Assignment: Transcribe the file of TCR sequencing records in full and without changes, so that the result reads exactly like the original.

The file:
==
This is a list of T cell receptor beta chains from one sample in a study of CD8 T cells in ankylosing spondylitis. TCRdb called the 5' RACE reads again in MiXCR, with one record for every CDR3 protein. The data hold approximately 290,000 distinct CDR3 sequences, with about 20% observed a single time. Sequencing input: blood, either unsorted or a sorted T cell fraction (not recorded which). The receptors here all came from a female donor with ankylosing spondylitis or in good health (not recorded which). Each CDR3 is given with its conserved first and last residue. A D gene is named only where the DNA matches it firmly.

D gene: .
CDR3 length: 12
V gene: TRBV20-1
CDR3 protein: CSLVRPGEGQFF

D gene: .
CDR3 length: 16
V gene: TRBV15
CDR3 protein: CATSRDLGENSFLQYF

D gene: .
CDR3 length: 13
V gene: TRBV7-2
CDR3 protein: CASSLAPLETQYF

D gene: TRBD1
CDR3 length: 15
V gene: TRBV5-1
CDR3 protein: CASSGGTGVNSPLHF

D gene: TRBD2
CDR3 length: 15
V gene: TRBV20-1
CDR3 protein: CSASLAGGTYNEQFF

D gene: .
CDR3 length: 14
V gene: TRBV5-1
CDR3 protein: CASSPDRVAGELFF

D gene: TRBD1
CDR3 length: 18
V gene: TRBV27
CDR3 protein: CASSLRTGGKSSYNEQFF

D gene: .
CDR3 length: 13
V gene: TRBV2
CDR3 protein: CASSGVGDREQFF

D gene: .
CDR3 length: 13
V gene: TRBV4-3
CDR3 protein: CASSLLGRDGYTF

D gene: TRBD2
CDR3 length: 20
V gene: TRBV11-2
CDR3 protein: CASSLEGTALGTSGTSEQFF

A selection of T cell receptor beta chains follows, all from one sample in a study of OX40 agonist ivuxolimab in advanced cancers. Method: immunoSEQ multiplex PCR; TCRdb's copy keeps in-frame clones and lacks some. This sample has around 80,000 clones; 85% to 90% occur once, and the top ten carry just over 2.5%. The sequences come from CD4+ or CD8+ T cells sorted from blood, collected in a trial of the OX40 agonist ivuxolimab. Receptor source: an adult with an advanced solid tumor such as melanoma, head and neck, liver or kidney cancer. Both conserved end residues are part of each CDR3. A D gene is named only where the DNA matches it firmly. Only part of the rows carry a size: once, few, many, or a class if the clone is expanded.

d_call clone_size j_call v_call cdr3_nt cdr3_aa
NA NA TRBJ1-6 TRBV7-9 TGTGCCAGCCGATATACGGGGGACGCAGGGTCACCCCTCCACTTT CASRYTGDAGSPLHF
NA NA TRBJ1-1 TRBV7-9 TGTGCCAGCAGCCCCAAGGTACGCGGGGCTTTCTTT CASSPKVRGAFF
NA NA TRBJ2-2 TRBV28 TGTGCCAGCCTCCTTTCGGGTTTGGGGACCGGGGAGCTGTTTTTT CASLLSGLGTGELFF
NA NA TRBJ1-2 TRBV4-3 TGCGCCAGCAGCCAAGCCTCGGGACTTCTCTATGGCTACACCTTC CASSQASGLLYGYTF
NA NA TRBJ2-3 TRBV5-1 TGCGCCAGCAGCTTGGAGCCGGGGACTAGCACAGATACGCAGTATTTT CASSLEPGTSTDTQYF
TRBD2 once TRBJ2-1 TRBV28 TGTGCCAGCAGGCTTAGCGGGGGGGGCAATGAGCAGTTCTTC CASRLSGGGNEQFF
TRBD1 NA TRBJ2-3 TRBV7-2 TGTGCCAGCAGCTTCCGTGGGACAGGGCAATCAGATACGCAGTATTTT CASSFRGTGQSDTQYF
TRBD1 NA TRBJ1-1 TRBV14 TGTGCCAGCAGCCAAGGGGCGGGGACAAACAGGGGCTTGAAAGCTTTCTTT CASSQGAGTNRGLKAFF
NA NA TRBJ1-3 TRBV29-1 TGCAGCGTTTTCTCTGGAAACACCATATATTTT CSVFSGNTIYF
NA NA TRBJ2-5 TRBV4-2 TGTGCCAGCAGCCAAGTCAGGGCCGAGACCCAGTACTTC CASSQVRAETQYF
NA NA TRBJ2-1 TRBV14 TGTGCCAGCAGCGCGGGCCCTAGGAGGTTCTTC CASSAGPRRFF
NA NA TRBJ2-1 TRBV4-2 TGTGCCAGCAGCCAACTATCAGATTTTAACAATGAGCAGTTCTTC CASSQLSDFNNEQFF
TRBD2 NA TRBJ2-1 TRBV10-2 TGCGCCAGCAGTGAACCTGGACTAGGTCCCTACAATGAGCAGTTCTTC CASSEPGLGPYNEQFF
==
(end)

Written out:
This is a list of T cell receptor beta chains from one sample in a study of CD8 T cells in ankylosing spondylitis. TCRdb called the 5' RACE reads again in MiXCR, with one record for every CDR3 protein. The data hold approximately 290,000 distinct CDR3 sequences, with about 20% observed a single time. Sequencing input: blood, either unsorted or a sorted T cell fraction (not recorded which). The receptors here all came from a female donor with ankylosing spondylitis or in good health (not recorded which). Each CDR3 is given with its conserved first and last residue. A D gene is named only where the DNA matches it firmly.

D gene: .
CDR3 length: 12
V gene: TRBV20-1
CDR3 protein: CSLVRPGEGQFF

D gene: .
CDR3 length: 16
V gene: TRBV15
CDR3 protein: CATSRDLGENSFLQYF

D gene: .
CDR3 length: 13
V gene: TRBV7-2
CDR3 protein: CASSLAPLETQYF

D gene: TRBD1
CDR3 length: 15
V gene: TRBV5-1
CDR3 protein: CASSGGTGVNSPLHF

D gene: TRBD2
CDR3 length: 15
V gene: TRBV20-1
CDR3 protein: CSASLAGGTYNEQFF

D gene: .
CDR3 length: 14
V gene: TRBV5-1
CDR3 protein: CASSPDRVAGELFF

D gene: TRBD1
CDR3 length: 18
V gene: TRBV27
CDR3 protein: CASSLRTGGKSSYNEQFF

D gene: .
CDR3 length: 13
V gene: TRBV2
CDR3 protein: CASSGVGDREQFF

D gene: .
CDR3 length: 13
V gene: TRBV4-3
CDR3 protein: CASSLLGRDGYTF

D gene: TRBD2
CDR3 length: 20
V gene: TRBV11-2
CDR3 protein: CASSLEGTALGTSGTSEQFF

A selection of T cell receptor beta chains follows, all from one sample in a study of OX40 agonist ivuxolimab in advanced cancers. Method: immunoSEQ multiplex PCR; TCRdb's copy keeps in-frame clones and lacks some. This sample has around 80,000 clones; 85% to 90% occur once, and the top ten carry just over 2.5%. The sequences come from CD4+ or CD8+ T cells sorted from blood, collected in a trial of the OX40 agonist ivuxolimab. Receptor source: an adult with an advanced solid tumor such as melanoma, head and neck, liver or kidney cancer. Both conserved end residues are part of each CDR3. A D gene is named only where the DNA matches it firmly. Only part of the rows carry a size: once, few, many, or a class if the clone is expanded.

d_call clone_size j_call v_call cdr3_nt cdr3_aa
NA NA TRBJ1-6 TRBV7-9 TGTGCCAGCCGATATACGGGGGACGCAGGGTCACCCCTCCACTTT CASRYTGDAGSPLHF
NA NA TRBJ1-1 TRBV7-9 TGTGCCAGCAGCCCCAAGGTACGCGGGGCTTTCTTT CASSPKVRGAFF
NA NA TRBJ2-2 TRBV28 TGTGCCAGCCTCCTTTCGGGTTTGGGGACCGGGGAGCTGTTTTTT CASLLSGLGTGELFF
NA NA TRBJ1-2 TRBV4-3 TGCGCCAGCAGCCAAGCCTCGGGACTTCTCTATGGCTACACCTTC CASSQASGLLYGYTF
NA NA TRBJ2-3 TRBV5-1 TGCGCCAGCAGCTTGGAGCCGGGGACTAGCACAGATACGCAGTATTTT CASSLEPGTSTDTQYF
TRBD2 once TRBJ2-1 TRBV28 TGTGCCAGCAGGCTTAGCGGGGGGGGCAATGAGCAGTTCTTC CASRLSGGGNEQFF
TRBD1 NA TRBJ2-3 TRBV7-2 TGTGCCAGCAGCTTCCGTGGGACAGGGCAATCAGATACGCAGTATTTT CASSFRGTGQSDTQYF
TRBD1 NA TRBJ1-1 TRBV14 TGTGCCAGCAGCCAAGGGGCGGGGACAAACAGGGGCTTGAAAGCTTTCTTT CASSQGAGTNRGLKAFF
NA NA TRBJ1-3 TRBV29-1 TGCAGCGTTTTCTCTGGAAACACCATATATTTT CSVFSGNTIYF
NA NA TRBJ2-5 TRBV4-2 TGTGCCAGCAGCCAAGTCAGGGCCGAGACCCAGTACTTC CASSQVRAETQYF
NA NA TRBJ2-1 TRBV14 TGTGCCAGCAGCGCGGGCCCTAGGAGGTTCTTC CASSAGPRRFF
NA NA TRBJ2-1 TRBV4-2 TGTGCCAGCAGCCAACTATCAGATTTTAACAATGAGCAGTTCTTC CASSQLSDFNNEQFF
TRBD2 NA TRBJ2-1 TRBV10-2 TGCGCCAGCAGTGAACCTGGACTAGGTCCCTACAATGAGCAGTTCTTC CASSEPGLGPYNEQFF